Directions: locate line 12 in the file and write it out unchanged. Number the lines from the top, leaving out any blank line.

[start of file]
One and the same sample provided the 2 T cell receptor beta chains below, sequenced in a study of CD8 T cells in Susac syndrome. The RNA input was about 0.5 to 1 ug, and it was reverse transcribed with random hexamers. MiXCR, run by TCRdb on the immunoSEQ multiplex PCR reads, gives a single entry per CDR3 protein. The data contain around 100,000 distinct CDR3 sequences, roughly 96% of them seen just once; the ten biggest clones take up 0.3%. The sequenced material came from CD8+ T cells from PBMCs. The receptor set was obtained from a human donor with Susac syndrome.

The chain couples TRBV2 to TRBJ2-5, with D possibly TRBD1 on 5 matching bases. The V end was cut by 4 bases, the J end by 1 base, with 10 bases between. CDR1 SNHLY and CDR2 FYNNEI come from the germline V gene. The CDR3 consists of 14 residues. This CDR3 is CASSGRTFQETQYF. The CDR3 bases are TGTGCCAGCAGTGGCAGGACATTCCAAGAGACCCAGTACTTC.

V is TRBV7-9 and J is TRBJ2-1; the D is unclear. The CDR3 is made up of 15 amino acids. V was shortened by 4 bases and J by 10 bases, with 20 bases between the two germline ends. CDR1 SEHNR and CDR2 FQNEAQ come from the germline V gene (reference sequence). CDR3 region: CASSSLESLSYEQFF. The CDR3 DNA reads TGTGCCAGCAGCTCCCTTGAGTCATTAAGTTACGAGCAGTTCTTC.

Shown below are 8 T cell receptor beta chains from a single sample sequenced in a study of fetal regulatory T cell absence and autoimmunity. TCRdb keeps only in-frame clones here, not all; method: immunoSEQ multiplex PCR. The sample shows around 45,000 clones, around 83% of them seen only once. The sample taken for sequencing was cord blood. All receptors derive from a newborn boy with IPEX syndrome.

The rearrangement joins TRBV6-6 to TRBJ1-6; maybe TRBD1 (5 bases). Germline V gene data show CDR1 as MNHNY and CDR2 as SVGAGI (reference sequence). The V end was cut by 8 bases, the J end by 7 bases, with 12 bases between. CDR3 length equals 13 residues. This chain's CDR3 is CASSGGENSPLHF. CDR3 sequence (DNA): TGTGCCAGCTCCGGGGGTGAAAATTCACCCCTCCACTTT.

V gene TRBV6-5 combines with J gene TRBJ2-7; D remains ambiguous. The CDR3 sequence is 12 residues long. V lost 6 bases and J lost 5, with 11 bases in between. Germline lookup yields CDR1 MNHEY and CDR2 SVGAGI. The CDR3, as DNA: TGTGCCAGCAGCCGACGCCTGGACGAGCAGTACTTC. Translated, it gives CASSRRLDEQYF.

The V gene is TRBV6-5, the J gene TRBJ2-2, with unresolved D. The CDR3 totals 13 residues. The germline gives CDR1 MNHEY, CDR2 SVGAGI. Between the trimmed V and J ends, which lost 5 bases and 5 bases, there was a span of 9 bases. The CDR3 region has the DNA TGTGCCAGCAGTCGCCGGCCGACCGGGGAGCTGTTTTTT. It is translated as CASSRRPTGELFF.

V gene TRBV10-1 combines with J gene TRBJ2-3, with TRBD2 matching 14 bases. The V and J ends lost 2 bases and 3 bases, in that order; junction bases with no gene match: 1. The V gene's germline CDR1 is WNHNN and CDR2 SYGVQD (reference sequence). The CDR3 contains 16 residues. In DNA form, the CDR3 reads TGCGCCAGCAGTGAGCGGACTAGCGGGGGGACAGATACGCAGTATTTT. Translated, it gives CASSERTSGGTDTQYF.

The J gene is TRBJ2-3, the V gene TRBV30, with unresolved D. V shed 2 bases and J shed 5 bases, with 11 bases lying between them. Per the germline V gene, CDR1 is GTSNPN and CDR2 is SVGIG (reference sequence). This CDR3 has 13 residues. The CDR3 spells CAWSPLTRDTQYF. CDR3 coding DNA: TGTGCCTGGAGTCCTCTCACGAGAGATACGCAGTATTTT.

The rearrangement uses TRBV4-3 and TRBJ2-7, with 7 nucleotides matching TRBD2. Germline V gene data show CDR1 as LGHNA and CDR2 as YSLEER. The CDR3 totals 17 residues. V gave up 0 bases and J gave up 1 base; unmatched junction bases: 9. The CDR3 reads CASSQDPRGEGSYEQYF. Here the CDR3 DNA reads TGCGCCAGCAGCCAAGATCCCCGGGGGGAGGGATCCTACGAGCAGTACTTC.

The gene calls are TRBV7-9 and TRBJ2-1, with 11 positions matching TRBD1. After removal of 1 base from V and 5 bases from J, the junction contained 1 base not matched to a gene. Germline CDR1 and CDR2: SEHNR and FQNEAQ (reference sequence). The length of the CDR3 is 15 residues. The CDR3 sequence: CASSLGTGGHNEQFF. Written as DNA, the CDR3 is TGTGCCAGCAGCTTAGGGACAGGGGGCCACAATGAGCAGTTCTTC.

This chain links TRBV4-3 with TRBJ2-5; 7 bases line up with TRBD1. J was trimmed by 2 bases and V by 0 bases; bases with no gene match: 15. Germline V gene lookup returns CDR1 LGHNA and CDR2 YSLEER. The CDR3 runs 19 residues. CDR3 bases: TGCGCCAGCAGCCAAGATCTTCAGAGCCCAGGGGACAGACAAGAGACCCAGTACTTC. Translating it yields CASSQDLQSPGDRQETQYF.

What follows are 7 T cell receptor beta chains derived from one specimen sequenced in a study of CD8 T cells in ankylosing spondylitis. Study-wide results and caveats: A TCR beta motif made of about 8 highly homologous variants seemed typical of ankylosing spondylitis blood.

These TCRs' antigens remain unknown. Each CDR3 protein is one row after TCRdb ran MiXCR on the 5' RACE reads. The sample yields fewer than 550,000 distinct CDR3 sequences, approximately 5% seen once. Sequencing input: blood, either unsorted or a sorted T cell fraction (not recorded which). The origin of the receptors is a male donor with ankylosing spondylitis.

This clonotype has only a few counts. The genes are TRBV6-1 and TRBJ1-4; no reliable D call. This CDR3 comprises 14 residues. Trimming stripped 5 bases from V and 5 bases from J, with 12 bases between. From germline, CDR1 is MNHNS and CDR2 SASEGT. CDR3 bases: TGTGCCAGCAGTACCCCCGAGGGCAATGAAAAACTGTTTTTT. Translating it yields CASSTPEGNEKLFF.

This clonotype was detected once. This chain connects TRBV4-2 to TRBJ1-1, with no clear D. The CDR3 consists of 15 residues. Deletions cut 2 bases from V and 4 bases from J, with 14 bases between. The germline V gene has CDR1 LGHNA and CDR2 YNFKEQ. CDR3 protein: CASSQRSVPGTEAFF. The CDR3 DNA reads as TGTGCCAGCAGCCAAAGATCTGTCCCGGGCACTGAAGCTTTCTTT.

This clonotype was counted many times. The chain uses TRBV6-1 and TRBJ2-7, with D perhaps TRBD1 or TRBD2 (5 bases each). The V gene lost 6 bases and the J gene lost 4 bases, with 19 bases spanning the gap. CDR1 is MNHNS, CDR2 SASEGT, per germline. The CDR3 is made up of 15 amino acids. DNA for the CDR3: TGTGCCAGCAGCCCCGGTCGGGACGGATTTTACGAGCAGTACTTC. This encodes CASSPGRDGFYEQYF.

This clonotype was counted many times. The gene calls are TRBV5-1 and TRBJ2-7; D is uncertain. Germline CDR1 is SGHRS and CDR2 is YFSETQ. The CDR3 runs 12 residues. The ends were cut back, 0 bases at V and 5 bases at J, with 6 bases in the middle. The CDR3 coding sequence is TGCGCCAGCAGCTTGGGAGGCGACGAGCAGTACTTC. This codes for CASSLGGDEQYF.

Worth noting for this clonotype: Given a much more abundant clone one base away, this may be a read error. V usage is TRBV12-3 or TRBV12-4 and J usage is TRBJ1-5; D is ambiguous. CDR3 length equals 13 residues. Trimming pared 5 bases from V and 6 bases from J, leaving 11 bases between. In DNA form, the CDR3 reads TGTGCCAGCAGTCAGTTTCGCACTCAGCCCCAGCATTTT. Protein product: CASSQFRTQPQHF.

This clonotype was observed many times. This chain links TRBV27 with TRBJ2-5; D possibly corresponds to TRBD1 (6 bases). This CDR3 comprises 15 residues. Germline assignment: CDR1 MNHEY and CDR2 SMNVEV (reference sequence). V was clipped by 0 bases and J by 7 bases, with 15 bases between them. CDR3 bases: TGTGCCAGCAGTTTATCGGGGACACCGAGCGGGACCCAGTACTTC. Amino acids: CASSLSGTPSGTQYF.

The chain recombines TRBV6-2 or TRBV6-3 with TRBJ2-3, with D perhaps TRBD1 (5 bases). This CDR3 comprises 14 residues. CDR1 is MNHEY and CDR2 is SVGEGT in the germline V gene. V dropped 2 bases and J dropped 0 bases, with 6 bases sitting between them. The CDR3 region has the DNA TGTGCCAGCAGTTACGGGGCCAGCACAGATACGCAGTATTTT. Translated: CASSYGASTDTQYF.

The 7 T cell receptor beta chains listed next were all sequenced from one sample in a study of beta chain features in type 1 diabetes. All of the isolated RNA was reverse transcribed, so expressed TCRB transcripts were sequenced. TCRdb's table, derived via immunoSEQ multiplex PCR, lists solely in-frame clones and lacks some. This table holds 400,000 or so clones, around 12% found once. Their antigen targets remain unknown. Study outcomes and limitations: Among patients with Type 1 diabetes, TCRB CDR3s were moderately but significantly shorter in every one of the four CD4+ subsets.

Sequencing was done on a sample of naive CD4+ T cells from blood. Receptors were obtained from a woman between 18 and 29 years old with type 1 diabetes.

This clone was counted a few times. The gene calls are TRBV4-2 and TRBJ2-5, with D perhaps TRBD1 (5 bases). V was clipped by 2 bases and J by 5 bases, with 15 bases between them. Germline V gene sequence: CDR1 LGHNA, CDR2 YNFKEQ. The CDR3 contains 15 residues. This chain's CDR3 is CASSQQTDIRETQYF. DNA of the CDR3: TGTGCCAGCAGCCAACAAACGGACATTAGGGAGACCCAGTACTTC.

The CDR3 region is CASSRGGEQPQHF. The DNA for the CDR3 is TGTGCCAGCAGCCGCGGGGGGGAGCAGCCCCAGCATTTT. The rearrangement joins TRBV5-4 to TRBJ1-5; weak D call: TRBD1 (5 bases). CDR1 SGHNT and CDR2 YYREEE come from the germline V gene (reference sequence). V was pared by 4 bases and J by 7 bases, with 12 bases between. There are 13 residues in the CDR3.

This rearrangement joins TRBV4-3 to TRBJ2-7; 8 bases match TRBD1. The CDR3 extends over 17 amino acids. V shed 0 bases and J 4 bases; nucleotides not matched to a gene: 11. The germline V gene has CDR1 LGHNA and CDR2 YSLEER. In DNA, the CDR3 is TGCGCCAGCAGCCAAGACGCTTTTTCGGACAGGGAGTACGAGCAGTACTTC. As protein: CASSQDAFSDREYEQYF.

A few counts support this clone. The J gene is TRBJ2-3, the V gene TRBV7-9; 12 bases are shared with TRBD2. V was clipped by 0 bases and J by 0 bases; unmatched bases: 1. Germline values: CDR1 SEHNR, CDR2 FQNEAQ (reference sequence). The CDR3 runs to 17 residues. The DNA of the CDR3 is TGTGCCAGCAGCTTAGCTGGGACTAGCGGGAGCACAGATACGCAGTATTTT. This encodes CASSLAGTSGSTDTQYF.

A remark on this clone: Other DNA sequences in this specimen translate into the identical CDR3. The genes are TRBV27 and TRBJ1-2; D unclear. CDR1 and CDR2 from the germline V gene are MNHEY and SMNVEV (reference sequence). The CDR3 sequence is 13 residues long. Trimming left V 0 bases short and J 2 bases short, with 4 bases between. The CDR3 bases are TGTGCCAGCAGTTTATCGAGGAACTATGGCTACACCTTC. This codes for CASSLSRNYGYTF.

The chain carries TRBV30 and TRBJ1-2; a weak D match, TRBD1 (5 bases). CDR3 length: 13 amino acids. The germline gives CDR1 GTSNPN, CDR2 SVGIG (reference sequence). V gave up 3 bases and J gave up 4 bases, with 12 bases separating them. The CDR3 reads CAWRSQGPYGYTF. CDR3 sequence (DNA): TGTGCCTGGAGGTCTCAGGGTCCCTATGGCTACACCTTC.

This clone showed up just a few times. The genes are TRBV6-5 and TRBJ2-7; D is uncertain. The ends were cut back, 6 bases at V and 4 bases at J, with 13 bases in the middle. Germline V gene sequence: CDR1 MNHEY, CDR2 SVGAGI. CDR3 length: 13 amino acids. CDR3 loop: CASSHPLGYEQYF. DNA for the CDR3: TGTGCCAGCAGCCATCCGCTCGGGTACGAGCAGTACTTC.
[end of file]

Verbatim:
This chain links TRBV4-3 with TRBJ2-5; 7 bases line up with TRBD1. J was trimmed by 2 bases and V by 0 bases; bases with no gene match: 15. Germline V gene lookup returns CDR1 LGHNA and CDR2 YSLEER. The CDR3 runs 19 residues. CDR3 bases: TGCGCCAGCAGCCAAGATCTTCAGAGCCCAGGGGACAGACAAGAGACCCAGTACTTC. Translating it yields CASSQDLQSPGDRQETQYF.